I think the key is recognizing what our pool landscape is made up, and designing cards to augment and extend it is meaningful ways.

For instance, I think the thematic idea behind the River plots is cool. BUT, from a design perspective it fails. In comparison to the existing pool of available plots, I can see little to no reason to run a cycle of River plots in a competetive deck. So what we are left with are cards that are wasting away on the shelf. Now, how to fix it? I think River plots can be viable, if other cards are created to play off of them and are augmented by having a River traited plot revealed. It is possible these things are in the works, but even if they are, they are too late in coming. They should have been in the cycle that introduced the River plots, injecting new competetive avenues for the metas.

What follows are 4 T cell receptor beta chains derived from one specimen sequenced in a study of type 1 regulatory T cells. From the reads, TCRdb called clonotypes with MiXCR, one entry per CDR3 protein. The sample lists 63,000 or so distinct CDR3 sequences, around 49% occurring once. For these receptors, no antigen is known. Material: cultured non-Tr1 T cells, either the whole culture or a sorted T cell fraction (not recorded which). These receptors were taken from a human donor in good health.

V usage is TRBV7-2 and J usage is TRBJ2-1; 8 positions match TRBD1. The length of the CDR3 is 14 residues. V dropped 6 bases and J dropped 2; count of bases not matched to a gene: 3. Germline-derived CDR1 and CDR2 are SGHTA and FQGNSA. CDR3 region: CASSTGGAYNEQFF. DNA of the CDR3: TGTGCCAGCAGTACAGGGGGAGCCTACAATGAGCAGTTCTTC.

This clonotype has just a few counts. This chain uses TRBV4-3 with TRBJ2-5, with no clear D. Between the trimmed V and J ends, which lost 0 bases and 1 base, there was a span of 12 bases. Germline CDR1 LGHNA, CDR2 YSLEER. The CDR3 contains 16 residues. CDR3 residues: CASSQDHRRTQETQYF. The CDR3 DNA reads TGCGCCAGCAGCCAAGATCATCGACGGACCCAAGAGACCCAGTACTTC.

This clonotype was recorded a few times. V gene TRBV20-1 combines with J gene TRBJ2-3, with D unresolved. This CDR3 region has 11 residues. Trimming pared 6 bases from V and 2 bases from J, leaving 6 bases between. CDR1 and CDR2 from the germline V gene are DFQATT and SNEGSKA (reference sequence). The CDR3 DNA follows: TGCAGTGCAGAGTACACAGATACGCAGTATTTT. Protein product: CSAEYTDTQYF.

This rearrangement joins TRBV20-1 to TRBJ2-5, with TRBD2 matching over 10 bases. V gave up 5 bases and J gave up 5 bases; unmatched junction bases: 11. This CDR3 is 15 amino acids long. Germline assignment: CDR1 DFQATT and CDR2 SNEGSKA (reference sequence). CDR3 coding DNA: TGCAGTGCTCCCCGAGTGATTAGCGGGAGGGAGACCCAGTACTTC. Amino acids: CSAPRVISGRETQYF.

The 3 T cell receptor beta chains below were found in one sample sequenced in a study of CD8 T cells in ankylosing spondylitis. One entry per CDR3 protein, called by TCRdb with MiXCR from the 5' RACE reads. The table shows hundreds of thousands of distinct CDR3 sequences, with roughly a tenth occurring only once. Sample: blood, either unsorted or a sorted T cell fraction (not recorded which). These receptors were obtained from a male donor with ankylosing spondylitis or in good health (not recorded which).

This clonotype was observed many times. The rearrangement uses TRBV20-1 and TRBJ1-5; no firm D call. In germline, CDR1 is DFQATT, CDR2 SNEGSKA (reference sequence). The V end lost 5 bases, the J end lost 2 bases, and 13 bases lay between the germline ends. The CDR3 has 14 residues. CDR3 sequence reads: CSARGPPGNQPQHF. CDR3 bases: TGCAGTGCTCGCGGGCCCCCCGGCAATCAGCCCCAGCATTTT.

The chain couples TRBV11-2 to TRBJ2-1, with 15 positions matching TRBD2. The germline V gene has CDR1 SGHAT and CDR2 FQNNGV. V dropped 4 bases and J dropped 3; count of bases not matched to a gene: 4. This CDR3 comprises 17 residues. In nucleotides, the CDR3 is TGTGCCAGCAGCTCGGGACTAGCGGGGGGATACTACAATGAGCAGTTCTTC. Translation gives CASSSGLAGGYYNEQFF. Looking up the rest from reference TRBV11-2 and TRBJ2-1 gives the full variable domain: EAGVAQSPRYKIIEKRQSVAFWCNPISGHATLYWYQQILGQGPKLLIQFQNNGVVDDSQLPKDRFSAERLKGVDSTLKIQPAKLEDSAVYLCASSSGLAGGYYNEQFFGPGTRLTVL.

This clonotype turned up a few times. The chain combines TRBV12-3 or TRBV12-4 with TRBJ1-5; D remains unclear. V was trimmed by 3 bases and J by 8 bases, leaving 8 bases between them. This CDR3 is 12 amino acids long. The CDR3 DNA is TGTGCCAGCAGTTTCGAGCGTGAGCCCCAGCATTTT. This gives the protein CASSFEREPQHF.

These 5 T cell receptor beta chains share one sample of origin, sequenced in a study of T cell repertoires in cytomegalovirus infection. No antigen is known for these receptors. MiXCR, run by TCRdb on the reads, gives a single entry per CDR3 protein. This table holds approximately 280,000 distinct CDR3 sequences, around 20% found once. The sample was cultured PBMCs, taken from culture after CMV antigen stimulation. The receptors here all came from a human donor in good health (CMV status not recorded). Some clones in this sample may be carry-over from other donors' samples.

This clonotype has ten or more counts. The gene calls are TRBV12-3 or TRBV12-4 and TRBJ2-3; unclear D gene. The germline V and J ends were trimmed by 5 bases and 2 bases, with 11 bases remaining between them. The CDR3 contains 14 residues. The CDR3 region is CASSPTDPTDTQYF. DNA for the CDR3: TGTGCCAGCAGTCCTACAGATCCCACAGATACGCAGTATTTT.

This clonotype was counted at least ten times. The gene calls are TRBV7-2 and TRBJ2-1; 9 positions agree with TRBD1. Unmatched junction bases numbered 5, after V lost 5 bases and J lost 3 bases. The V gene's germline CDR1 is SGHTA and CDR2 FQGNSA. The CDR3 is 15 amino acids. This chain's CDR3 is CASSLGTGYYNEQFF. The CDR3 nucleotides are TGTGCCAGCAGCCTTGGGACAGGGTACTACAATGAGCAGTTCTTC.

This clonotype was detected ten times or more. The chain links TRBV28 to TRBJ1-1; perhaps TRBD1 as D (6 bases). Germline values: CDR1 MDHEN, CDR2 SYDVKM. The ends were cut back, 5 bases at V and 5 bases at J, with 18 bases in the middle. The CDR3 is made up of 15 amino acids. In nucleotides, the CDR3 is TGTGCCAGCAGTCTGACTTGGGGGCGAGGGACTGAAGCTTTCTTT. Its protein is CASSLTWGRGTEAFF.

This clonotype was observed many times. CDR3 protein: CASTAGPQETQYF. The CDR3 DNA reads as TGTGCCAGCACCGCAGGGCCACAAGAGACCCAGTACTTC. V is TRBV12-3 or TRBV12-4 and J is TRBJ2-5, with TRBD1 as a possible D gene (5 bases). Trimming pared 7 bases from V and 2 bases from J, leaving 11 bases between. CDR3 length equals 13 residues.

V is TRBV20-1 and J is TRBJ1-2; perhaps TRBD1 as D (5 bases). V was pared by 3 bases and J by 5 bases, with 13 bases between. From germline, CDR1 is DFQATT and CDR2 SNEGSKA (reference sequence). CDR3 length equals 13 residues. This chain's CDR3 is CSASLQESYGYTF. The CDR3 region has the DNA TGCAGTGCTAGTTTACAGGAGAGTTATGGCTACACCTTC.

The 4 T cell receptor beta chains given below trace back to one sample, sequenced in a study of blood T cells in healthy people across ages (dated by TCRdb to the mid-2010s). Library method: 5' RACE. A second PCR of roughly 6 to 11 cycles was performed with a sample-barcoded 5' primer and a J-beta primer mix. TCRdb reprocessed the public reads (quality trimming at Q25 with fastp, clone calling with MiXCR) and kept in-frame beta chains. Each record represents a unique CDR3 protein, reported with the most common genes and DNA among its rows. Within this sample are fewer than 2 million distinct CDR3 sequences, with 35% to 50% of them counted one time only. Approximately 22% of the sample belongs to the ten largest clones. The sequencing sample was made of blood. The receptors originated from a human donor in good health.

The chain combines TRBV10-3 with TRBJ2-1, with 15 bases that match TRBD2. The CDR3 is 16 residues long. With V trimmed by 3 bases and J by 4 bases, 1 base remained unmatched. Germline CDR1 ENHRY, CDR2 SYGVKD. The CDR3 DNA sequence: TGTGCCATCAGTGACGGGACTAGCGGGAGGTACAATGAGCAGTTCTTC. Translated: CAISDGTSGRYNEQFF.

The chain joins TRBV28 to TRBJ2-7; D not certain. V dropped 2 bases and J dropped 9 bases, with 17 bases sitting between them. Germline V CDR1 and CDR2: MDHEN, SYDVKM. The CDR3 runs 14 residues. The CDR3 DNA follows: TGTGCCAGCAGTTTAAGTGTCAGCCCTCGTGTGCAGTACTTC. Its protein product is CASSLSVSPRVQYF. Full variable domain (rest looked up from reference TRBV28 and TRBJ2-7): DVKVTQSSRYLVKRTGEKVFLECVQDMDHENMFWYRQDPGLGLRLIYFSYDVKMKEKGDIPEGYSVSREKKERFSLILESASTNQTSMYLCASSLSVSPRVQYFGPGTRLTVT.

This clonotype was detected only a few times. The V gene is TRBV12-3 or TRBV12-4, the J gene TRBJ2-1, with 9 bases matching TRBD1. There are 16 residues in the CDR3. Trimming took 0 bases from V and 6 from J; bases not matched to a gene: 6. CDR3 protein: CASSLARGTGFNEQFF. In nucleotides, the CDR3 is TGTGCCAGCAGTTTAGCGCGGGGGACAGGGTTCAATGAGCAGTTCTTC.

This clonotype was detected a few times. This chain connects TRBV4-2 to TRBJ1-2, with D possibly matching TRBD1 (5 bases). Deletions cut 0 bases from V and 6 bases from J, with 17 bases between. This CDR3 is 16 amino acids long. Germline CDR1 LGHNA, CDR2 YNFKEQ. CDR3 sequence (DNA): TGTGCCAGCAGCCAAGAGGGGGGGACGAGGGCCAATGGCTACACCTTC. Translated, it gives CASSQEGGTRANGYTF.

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Twn2dn said:

Though I have no data to support my own convictions, I suspect that FFG is compromising its bottom line just to minimize a bit of risk. (There's always risk when you ask an employee to communicate with customers online on the company's behalf.)

Wanted to point this out as companies that directly communicate with their player base on a daily basis:

League of Legends Dev Tracker (They allow them to post about game material and random stuff. Look for posts from a user by the name of Morello (the game's founder) or Xypherous (one of the game's core gameplay designers) for examples of their direct communication.)

http://na.leagueoflegends.com/board/devtracker.php?g=Riot

Blizzard Blue Tracker (I don't know who to look for here. I haven't played World of Warcraft in ages.)

http://us.battle.net/wow/en/forum/blizztracker/

Suffice to say you could literally check these every day and see new posts by employees of the company direct to the community. I would even guess that Riot Games (League of Legends) is the same size as FFG, though that's pure conjecture. Obviously Blizzard is one of the largest and most successful PC game studios on the planet.